Part of being a writer is containing a multitude of selves. Part of being mentally ill, particularly with bipolar disorder, is containing very different selves. I mean, there’s a vast difference between who I present as when I’m manic, versus when I’m depressed, and even when I’m properly medicated—I feel like a different person.

I’ve experienced a lot of trauma in my past, and I think this quote in particular, is in a way, how my stronger self is protecting another one who is a bit gentler and has definitely been hurt.

4. Similar to the first question about silence, I’d like to ask you about the relationship between physical and internal, of the exposed and the hidden. I’m thinking particularly about the lines:

“and children can grow up

to become demons,

wrapped in flash.”

What is the relationship between the seen and the unseen in this collection?

In the way that this collection is about giving voice to the silenced, it’s also about making the unseen seen. That particular poem, “Changeling,” is about those accused of being changelings. People who had been said to have been stolen and replaced by a fairy. The cure for it was to throw them in the fire, then the fairy would die and the original person replaced. I can think of one instance—Bridget Cleary, who in 1890 was burned to death by her husband for being a changeling. However, it appears that he was just angry because her business was successful, and he didn’t know how to handle his wife’s success.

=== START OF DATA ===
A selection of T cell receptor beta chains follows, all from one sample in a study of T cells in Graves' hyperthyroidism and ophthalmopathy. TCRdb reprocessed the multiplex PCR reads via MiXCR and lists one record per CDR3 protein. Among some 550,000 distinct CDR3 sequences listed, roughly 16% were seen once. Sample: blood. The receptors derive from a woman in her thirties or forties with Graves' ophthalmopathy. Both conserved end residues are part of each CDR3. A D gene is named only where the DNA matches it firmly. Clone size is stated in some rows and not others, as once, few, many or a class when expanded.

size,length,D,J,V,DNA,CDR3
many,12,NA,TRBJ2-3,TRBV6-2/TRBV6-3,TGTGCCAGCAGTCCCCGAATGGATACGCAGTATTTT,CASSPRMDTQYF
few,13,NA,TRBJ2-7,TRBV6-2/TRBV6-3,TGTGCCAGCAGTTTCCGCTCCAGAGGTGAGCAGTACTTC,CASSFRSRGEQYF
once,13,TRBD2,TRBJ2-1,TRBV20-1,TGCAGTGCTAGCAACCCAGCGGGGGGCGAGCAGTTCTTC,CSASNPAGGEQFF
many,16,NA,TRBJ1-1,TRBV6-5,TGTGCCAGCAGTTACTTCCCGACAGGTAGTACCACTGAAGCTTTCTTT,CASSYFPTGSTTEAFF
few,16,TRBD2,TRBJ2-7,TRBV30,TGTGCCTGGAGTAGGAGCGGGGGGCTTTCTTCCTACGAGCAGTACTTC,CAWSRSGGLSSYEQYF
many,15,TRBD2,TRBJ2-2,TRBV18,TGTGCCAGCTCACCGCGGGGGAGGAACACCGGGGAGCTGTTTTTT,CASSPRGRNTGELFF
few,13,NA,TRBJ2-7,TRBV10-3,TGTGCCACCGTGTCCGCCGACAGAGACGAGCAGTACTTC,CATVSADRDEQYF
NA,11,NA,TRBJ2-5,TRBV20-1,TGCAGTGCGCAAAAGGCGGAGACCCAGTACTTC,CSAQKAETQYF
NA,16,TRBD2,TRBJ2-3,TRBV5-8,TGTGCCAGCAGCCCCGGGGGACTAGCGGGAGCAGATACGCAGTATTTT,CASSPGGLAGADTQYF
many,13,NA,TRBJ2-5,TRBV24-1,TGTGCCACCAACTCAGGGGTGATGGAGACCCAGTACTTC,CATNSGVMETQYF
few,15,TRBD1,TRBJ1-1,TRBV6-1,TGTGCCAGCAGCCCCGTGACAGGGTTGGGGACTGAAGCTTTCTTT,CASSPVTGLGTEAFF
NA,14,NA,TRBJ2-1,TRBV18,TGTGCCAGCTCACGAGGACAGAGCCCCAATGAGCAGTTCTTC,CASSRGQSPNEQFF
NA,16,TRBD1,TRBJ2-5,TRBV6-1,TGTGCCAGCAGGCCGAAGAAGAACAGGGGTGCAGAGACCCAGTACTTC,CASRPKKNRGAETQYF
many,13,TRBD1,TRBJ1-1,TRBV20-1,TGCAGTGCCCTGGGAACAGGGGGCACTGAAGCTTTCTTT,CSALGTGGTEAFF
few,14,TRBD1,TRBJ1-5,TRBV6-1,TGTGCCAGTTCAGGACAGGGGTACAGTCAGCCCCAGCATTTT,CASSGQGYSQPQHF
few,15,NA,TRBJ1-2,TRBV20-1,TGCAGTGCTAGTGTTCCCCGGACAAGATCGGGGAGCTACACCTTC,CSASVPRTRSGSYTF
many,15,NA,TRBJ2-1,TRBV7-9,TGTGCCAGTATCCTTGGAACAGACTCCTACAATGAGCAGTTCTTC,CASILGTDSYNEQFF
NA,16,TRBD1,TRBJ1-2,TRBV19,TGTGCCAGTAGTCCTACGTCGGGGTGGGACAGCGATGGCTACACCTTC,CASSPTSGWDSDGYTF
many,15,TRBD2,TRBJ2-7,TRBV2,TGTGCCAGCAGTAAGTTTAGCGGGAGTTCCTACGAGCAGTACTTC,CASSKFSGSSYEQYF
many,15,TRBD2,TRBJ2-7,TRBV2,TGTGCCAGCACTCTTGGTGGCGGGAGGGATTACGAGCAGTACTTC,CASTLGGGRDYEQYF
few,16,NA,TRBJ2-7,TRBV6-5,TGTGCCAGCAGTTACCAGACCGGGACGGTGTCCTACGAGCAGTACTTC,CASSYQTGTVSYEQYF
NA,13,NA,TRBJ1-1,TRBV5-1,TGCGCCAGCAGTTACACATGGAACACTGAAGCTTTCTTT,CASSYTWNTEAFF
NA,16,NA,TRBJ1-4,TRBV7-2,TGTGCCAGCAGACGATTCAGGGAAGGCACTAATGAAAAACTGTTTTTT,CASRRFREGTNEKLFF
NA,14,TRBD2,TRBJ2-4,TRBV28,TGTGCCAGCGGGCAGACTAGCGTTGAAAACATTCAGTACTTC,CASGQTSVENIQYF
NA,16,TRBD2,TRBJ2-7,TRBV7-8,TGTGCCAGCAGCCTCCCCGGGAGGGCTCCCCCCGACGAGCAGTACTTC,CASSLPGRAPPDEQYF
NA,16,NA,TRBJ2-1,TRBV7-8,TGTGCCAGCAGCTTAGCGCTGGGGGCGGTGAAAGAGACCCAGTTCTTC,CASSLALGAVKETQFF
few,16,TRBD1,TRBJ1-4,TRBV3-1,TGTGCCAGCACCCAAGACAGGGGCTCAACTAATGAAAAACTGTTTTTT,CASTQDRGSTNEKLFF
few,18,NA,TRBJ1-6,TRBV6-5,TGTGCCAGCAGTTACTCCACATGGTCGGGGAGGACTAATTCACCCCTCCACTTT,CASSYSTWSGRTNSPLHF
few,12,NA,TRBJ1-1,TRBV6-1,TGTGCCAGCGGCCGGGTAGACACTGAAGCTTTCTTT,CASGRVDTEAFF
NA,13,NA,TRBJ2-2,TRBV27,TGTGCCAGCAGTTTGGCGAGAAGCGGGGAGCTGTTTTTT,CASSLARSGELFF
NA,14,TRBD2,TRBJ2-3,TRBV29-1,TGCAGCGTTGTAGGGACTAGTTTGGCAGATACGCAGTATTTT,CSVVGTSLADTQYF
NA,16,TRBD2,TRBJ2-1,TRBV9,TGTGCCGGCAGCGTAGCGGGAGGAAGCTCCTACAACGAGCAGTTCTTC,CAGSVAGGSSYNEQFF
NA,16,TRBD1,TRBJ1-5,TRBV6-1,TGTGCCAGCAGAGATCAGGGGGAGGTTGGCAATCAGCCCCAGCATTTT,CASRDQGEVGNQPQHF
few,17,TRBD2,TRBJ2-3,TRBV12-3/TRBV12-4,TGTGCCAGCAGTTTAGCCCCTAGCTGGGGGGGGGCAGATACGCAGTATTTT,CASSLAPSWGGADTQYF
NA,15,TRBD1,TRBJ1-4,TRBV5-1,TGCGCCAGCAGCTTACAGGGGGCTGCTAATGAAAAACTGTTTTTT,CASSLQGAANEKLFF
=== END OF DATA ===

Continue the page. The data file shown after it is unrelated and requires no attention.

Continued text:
I mean the difference between what is seen and what is unseen, and what people choose to see is the lens through which they’re looking.

5. You have a fairly substantial notes section at the end of your book, which signals that a lot of research was completed for the book. Can you talk about your writing process for this book? Particularly, was this research that you had already done that helped give shape to the book, or did you research particularly with the book in mind?

I do a lot of research. I follow as many strands of thought as I am able, so that I explore each fully. I like to have a good awareness of what’s already been done, so I can figure out how I can do it differently. For Burials, it all seemed to come about organically. Everything that I was reading and watching and doing at the time felt connected and important. I came across a whole bunch of spell books as well as books discussing spell creation and shadow work which were influential to my process. Tarot had a really big part in shaping the book, as well. When I got stuck on a piece, I would do a drawing, and then whatever would come of that would shape the rest of the poem. Sometimes, I would start with a reading, then practice going into a trance-state, using ritual and spell work to put myself into the right headspace.

I definitely didn’t plan to write this book. I’d been going through a dry spell with my writing, and I had no plans to write any book, only a lot of hope that someday I would. I just kind of started writing, and then didn’t stop.

Jessica Drake-Thomas is a poet, novelist, reviewer, and PhD student. She's the author of Burials, and several unpublished works.